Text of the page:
Sign Language Use in the Jamaican and Dominican Republic Deaf Communities

Society for Caribbean Linguistics 18th Biennial Conference: "Caribbean Languages and Popular Culture", Barbados, The University of the West Indies (UWI), Cave Hill, 9-13 August 2010
15 p.
In February 2009 and September 2008, our sign language assessment team conducted rapid appraisal sociolinguistic surveys with the deaf communities in Jamaica and the Dominican Republic. After background research for both countries, three researchers collected data in six Jamaican and seven Dominican Republic cities through participant observation, sociolinguistic questionnaires, and intelligibility testing of American Sign Language (ASL). While information gathered during background research pointed toward use of ASL in both communities (Warfel 2008 and Gerner de Garcia 1994), many deaf Jamaicans and Dominicans shared with us about the uniqueness of their ethnolinguistic communities and the use of sign languages distinct from ASL: Jamaican Sign Language (JSL), Jamaican Country Sign Language (Country Sign), and Dominican Sign Language (Lengua de Señas Dominicanas - LSD). Deaf survey participants reported that deaf schools are sites of sign language acquisition in Jamaica and the Dominican Republic and that both countries have traditionally used ASL in the classroom. Despite this, intelligibility testing of ASL using the recorded text testing method with nine participants in Jamaica and 11 in the Dominican Republic show that while some members of these communities easily understand ASL, others may not communicate well through ASL or be able to effectively access ASL materials. In addition, participant observation of deaf community events and 28 questionnaire responses indicate deaf attitudes toward ASL vary widely in both countries. While some embrace it as a tool toward upward social mobility and access to the international deaf world, others view it as a threat to their national sign language and deaf culture.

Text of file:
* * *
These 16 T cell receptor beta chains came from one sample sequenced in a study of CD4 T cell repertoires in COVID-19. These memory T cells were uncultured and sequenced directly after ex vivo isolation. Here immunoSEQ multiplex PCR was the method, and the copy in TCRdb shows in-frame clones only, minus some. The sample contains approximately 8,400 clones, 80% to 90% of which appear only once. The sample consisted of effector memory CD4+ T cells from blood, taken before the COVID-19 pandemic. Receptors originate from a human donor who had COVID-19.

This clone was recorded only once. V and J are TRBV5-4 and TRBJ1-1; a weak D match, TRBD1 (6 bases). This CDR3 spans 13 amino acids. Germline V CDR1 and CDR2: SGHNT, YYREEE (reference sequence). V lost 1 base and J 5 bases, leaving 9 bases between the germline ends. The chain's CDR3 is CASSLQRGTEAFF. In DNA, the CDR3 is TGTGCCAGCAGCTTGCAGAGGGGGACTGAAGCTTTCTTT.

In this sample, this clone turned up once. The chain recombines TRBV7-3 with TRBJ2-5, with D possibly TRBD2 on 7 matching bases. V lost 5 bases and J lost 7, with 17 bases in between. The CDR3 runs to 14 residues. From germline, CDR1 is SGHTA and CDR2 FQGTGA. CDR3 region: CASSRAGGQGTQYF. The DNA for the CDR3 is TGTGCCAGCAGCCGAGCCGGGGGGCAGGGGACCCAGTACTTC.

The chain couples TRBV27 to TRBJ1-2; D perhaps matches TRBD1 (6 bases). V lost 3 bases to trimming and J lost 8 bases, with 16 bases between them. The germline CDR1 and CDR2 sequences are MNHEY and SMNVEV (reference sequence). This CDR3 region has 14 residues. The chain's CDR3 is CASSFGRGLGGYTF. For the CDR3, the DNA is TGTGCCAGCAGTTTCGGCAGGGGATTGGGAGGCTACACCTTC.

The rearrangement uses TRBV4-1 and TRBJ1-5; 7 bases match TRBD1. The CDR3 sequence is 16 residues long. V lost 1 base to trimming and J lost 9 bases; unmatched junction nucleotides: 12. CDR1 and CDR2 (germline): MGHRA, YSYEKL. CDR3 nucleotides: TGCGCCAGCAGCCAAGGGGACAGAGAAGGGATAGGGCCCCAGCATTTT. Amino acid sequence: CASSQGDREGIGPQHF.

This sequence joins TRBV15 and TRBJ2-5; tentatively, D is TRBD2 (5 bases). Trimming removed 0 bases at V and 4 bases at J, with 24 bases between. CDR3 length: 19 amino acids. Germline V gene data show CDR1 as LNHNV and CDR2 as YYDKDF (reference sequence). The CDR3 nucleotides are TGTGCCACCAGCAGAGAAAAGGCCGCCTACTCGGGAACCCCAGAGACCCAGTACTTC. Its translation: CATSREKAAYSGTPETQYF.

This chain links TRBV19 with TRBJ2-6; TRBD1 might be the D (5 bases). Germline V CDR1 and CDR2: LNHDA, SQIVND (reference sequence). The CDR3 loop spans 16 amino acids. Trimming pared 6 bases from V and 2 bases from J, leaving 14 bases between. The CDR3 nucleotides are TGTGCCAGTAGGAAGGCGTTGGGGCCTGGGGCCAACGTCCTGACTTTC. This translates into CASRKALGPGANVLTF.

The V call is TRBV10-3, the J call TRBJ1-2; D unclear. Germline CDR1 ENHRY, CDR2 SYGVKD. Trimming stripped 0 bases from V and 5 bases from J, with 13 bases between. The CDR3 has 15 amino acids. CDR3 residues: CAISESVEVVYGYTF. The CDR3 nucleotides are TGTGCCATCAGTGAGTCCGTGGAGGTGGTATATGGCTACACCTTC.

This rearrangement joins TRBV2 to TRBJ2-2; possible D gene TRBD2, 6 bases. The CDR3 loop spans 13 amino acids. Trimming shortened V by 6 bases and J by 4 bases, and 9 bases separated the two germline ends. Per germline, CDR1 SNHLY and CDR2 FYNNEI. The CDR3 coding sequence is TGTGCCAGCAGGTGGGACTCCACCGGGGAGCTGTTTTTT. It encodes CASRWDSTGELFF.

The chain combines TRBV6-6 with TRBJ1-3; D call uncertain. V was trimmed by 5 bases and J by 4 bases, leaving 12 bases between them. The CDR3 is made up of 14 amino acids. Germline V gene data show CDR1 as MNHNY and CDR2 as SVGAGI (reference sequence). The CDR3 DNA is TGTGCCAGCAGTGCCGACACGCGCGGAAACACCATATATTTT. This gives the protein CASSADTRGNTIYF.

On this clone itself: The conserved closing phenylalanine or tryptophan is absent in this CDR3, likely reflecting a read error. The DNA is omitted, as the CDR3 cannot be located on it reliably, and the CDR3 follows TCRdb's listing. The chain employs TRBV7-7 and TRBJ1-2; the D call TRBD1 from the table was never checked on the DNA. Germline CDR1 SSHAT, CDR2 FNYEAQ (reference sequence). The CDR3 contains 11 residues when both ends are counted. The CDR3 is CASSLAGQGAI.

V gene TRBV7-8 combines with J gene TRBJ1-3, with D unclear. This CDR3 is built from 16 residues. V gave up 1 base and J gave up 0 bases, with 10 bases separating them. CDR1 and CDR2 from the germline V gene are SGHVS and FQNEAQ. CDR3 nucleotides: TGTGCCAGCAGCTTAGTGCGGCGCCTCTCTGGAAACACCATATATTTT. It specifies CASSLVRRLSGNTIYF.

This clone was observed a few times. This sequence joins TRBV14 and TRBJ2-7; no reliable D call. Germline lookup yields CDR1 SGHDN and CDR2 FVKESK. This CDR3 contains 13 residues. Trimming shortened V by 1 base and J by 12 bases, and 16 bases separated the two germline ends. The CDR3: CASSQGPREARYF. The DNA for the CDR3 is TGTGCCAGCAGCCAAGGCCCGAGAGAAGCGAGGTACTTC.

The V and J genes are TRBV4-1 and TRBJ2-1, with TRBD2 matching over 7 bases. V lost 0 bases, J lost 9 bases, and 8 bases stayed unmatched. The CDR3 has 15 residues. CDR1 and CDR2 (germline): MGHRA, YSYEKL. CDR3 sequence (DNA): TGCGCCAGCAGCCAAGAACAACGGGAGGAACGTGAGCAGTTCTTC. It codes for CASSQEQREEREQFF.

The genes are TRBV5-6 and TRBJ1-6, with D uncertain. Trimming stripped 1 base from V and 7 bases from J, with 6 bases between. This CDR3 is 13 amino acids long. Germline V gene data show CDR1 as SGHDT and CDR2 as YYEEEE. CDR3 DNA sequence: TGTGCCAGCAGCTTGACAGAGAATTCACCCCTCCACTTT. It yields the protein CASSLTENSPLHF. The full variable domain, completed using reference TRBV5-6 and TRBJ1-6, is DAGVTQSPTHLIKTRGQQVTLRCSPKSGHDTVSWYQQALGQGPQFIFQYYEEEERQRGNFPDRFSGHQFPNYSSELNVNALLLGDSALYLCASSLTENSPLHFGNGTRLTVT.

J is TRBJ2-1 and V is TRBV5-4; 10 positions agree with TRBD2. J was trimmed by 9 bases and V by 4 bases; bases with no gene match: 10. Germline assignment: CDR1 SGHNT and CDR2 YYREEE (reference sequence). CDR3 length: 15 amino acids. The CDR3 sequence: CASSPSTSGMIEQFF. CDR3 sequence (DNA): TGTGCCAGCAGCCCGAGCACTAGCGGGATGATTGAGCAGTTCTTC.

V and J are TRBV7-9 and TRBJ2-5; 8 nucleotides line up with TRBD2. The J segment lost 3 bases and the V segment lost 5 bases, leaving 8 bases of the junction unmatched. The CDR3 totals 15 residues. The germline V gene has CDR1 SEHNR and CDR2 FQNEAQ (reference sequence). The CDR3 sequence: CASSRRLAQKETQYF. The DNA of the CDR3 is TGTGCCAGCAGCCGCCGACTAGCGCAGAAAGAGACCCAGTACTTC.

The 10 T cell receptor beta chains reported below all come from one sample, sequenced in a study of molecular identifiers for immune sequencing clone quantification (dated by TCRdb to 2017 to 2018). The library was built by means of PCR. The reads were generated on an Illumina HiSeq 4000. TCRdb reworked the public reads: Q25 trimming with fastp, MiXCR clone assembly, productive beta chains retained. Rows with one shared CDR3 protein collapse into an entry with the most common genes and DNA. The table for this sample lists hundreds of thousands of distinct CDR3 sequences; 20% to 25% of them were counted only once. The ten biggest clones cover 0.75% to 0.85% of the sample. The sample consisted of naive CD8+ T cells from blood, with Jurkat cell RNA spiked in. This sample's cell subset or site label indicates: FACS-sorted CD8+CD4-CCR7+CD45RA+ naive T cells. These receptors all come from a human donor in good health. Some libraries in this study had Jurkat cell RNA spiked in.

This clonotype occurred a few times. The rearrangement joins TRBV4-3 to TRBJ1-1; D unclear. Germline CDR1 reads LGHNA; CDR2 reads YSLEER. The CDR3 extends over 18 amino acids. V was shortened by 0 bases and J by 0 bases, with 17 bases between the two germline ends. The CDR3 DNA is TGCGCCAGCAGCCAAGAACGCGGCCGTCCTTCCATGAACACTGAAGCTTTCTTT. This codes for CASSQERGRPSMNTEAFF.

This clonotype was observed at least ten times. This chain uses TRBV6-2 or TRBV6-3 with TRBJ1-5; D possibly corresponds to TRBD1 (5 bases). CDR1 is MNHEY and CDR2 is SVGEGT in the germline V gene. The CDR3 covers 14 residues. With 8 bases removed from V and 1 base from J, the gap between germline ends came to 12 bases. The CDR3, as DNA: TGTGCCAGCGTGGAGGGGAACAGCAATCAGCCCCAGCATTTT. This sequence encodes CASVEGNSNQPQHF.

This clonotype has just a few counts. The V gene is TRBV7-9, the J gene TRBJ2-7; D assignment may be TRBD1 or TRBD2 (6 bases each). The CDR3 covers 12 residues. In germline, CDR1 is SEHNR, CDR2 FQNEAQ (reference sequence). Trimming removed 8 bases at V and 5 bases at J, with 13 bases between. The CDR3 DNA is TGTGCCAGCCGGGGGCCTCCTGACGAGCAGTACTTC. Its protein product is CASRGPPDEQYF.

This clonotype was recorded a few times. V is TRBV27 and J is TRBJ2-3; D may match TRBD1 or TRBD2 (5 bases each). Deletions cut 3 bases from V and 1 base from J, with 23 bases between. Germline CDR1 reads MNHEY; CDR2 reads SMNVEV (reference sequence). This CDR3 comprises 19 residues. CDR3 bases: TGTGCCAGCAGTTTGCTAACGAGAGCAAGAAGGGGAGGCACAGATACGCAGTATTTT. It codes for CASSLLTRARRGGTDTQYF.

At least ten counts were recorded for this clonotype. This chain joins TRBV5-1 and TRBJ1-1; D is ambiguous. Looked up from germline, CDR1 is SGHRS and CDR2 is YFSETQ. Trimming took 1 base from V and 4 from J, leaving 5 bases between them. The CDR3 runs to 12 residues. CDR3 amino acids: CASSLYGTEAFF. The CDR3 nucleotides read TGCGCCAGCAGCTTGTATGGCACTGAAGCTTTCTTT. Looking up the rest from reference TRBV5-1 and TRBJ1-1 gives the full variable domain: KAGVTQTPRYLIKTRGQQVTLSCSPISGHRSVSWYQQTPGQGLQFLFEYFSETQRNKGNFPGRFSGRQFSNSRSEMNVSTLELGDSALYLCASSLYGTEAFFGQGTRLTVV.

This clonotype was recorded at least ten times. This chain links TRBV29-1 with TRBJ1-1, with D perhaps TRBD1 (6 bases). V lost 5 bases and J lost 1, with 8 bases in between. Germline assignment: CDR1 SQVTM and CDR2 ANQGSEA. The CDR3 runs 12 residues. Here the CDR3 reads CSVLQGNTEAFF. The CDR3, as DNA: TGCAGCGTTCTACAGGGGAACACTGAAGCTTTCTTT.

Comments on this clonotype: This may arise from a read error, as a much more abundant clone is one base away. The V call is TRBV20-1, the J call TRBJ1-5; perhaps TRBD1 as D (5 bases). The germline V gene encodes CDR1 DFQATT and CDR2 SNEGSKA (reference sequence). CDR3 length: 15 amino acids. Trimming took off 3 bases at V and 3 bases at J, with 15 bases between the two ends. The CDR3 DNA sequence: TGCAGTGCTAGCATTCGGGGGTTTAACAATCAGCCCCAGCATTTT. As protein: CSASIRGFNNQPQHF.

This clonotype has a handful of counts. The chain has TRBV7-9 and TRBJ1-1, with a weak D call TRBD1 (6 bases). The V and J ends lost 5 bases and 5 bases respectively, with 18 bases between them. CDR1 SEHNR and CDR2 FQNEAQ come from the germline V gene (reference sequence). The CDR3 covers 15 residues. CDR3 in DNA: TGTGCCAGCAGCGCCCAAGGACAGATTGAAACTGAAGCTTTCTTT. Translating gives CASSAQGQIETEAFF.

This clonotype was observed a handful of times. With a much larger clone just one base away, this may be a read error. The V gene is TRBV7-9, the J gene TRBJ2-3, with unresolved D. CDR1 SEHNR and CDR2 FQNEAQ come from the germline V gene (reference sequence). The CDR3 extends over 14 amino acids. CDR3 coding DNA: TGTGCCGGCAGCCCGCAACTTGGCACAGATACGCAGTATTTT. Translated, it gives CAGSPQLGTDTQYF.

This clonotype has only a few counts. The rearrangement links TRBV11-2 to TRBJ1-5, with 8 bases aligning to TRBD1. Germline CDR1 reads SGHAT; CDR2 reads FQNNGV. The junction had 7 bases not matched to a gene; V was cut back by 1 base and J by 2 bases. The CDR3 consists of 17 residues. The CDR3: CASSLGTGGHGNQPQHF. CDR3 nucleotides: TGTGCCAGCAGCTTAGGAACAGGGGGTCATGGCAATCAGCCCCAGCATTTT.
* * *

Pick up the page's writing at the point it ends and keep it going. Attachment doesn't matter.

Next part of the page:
Publication Status:
Draft (posted 'as is' without peer review)
Dominican Republic
Content Language:
Work Type:
sign language
Intelligibility testing
American Sign Language
Nature of Work:
Entry Number: